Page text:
|Publication number||US6837997 B2|
|Application number||US 10/266,802|
|Publication date||Jan 4, 2005|
|Filing date||Oct 8, 2002|
|Priority date||Oct 8, 2002|
|Also published as||US20040065612|
|Publication number||10266802, 266802, US 6837997 B2, US 6837997B2, US-B2-6837997, US6837997 B2, US6837997B2|
|Inventors||John B. Wilkinson|
|Original Assignee||Exxonmobil Research And Engineering Company|
|Export Citation||BiBTeX, EndNote, RefMan|
|Patent Citations (7), Non-Patent Citations (5), Referenced by (2), Classifications (14), Legal Events (3)|
|External Links: USPTO, USPTO Assignment, Espacenet|
Disclosed herein is a method and system for disposal of accumulated sediment at the bottom of a waste pond or lagoon of a wastewater treatment system for a petroleum refinery.
There are an increasing number of governmental regulations relating to the accumulation of sediment in refinery wastewater ponds and/or lagoons. Many petroleum refineries have older wastewater ponds and lagoons with substantial accumulated quantities of sediment. Removal and disposal or containment of this sediment using currently available methods is costly.
The preferred forms disclosed herein respond to the need for disposing of accumulated sediment by providing a method and system that permit efficient and cost-effective operation over several years during the processing and disposing of such sediment.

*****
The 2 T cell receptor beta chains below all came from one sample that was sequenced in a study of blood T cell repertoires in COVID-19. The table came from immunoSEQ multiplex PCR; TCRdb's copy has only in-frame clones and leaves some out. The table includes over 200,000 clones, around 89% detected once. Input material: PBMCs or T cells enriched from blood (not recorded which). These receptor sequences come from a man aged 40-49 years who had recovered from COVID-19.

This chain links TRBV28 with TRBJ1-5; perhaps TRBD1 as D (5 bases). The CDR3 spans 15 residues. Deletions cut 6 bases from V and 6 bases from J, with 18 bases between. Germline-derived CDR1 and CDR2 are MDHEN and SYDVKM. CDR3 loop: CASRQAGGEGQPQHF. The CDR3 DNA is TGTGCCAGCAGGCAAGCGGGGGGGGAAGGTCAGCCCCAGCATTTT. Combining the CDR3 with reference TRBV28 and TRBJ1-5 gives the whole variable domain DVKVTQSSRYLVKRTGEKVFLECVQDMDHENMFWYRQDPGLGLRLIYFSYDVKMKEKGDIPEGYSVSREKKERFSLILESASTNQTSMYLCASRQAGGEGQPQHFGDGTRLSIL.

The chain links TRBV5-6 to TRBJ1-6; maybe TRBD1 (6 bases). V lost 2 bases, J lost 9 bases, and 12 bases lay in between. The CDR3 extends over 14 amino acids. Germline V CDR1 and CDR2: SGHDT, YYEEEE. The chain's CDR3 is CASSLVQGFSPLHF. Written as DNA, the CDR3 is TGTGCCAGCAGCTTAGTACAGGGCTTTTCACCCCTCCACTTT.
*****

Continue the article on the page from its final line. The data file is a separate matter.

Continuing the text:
In accordance with a broad aspect, there is provided a method and system for removing accumulated sediment at the bottom of a waste pond or lagoon of a wastewater treatment plant for a petroleum refinery. The plant comprises a primary oil separation stage, and a plurality of stages downstream of the primary oil removal stage for removing additional hydrocarbons, other organic materials and suspended solids from the wastewater stream. The preferred forms disclosed herein provide for withdrawing the sediment from the bottom of the pond or lagoon and passing the sediment to one or more of the plurality of stages downstream of the primary oil removal stage, and for processing the sediment with the refinery wastewater being treated in the system.
Suitable downstream stages include a secondary oil removal stage downstream of the primary oil separation stage and a biological treatment stage downstream of the secondary oil removal stage. In a preferred form, the sediment from the bottom of the waste pond or lagoon is passed to the secondary oil removal stage and/or the biological treatment stage for processing with the refinery wastewater.